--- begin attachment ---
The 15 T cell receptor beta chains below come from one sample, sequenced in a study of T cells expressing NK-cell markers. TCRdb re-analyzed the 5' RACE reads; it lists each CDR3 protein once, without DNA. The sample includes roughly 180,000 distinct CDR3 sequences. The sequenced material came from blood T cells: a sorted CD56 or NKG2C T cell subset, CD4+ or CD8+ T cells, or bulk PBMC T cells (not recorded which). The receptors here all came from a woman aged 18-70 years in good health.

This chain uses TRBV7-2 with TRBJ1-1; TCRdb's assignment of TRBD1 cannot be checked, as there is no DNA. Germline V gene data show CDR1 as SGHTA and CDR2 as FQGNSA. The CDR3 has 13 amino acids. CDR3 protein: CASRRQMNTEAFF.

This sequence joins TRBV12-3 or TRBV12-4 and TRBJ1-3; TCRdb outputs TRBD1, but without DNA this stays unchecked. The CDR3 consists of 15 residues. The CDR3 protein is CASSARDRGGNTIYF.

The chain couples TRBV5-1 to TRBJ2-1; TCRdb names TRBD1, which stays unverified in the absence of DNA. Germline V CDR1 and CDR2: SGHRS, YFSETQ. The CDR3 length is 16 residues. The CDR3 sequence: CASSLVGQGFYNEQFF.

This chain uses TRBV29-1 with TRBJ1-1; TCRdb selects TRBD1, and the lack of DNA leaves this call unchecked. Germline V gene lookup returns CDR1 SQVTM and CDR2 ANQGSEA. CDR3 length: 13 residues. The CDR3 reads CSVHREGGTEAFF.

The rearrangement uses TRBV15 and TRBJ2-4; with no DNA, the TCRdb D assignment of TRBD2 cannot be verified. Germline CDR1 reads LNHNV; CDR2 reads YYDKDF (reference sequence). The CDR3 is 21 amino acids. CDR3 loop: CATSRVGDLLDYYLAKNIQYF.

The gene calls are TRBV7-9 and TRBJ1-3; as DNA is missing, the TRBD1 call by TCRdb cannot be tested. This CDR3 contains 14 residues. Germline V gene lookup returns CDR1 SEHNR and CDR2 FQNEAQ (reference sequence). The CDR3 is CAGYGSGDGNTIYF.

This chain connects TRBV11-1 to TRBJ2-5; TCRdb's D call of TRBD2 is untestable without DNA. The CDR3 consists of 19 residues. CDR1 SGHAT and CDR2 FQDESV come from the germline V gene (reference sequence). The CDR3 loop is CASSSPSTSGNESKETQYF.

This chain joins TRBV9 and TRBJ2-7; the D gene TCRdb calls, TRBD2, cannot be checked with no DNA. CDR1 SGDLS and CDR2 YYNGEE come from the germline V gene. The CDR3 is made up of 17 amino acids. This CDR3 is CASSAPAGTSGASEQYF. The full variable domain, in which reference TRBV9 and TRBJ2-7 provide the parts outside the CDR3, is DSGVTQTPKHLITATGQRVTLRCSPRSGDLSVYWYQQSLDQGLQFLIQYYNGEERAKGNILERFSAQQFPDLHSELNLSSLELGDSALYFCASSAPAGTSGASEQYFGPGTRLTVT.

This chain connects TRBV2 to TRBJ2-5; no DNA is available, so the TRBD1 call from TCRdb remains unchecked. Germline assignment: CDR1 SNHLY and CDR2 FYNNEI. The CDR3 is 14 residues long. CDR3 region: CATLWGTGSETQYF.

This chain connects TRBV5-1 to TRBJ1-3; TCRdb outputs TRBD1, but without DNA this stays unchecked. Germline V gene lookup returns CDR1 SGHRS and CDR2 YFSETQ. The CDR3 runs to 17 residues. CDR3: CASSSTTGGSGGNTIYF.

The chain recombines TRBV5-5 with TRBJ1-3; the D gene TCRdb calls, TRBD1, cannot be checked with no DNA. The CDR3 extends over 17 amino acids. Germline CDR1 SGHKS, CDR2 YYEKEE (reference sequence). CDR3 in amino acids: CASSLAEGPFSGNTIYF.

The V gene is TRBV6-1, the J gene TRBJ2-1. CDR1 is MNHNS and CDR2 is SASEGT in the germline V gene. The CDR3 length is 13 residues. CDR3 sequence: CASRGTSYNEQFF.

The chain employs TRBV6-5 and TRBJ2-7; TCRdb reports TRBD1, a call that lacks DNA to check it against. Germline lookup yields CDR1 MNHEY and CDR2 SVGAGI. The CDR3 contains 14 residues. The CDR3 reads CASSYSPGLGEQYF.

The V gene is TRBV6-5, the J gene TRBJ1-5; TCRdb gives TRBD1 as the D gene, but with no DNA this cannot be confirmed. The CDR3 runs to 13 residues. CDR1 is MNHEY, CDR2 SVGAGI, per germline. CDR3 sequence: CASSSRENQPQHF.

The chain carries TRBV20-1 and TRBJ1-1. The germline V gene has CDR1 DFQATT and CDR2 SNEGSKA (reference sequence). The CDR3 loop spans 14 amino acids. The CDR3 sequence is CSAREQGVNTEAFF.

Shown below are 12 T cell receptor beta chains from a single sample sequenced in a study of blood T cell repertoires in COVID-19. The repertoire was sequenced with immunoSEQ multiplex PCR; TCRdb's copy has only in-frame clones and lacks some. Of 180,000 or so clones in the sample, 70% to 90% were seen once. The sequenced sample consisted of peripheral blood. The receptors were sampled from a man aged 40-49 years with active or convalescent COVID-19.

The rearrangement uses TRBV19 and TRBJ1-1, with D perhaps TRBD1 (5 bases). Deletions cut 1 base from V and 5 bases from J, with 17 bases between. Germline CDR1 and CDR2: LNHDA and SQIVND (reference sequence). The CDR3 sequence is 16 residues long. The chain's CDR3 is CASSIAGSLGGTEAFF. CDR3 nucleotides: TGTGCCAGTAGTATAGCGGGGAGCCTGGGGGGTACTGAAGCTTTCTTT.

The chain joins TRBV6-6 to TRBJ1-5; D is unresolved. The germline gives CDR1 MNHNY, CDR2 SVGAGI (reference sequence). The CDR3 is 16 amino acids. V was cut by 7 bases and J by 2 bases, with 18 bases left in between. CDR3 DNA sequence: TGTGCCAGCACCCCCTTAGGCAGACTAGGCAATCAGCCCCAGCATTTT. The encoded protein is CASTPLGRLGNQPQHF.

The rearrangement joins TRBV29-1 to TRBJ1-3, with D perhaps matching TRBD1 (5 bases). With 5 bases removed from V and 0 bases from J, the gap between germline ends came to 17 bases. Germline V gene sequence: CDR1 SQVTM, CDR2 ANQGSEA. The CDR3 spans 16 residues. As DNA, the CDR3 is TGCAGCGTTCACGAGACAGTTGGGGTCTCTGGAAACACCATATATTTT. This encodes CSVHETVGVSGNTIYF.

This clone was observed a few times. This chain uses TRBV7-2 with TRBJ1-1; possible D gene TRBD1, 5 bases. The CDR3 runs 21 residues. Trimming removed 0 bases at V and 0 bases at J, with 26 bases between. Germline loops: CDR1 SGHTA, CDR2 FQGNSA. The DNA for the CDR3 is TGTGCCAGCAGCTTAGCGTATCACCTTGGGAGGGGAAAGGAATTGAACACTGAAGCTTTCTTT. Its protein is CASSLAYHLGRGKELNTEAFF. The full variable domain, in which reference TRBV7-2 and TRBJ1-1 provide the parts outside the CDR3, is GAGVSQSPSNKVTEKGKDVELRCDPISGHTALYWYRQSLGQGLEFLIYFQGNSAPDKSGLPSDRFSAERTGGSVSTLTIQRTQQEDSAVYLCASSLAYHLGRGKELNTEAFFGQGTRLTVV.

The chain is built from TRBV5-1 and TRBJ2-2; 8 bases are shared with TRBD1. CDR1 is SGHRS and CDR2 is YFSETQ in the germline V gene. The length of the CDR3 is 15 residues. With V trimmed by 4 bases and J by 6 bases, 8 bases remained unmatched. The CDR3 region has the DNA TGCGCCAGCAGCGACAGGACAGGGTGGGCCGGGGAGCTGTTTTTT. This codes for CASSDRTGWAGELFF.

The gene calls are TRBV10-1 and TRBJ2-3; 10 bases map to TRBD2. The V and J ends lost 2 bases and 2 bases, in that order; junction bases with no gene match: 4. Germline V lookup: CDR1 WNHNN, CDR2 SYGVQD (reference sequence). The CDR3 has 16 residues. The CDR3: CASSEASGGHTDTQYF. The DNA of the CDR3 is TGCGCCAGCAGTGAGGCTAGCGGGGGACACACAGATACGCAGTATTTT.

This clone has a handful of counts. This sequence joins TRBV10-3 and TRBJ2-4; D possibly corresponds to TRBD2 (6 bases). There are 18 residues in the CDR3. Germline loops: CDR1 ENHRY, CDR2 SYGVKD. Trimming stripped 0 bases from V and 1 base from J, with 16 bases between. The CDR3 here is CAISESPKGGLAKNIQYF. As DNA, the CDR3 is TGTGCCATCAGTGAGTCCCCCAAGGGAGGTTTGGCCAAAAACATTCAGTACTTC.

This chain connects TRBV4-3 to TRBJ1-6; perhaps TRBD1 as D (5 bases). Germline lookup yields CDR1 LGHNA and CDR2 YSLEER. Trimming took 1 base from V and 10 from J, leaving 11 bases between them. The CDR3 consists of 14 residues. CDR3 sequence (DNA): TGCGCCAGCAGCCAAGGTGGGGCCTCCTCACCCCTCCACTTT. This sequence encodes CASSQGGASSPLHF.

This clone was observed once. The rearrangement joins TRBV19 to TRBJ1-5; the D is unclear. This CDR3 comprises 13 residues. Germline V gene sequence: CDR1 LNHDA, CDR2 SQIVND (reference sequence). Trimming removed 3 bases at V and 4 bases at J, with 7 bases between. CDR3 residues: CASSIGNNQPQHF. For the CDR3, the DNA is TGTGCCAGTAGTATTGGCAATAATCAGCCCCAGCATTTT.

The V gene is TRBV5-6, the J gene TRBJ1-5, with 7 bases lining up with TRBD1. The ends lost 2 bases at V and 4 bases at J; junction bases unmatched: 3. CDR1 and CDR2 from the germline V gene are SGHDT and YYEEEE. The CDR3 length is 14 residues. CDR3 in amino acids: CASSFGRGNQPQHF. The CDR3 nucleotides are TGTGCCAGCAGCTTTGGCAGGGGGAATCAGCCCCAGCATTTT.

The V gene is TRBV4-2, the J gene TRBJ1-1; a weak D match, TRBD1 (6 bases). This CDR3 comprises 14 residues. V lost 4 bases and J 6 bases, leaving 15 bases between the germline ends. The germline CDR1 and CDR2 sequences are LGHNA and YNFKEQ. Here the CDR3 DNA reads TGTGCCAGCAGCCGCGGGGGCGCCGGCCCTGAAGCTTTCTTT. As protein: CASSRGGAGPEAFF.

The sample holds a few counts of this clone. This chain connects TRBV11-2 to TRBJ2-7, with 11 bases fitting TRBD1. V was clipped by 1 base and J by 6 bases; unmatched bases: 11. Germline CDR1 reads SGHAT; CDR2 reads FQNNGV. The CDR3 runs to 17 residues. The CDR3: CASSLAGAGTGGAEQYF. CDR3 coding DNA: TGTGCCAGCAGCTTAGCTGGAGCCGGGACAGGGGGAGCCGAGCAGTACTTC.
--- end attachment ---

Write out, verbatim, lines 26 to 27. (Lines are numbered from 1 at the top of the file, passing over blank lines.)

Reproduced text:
This clone was observed once. The rearrangement joins TRBV19 to TRBJ1-5; the D is unclear. This CDR3 comprises 13 residues. Germline V gene sequence: CDR1 LNHDA, CDR2 SQIVND (reference sequence). Trimming removed 3 bases at V and 4 bases at J, with 7 bases between. CDR3 residues: CASSIGNNQPQHF. For the CDR3, the DNA is TGTGCCAGTAGTATTGGCAATAATCAGCCCCAGCATTTT.

The V gene is TRBV5-6, the J gene TRBJ1-5, with 7 bases lining up with TRBD1. The ends lost 2 bases at V and 4 bases at J; junction bases unmatched: 3. CDR1 and CDR2 from the germline V gene are SGHDT and YYEEEE. The CDR3 length is 14 residues. CDR3 in amino acids: CASSFGRGNQPQHF. The CDR3 nucleotides are TGTGCCAGCAGCTTTGGCAGGGGGAATCAGCCCCAGCATTTT.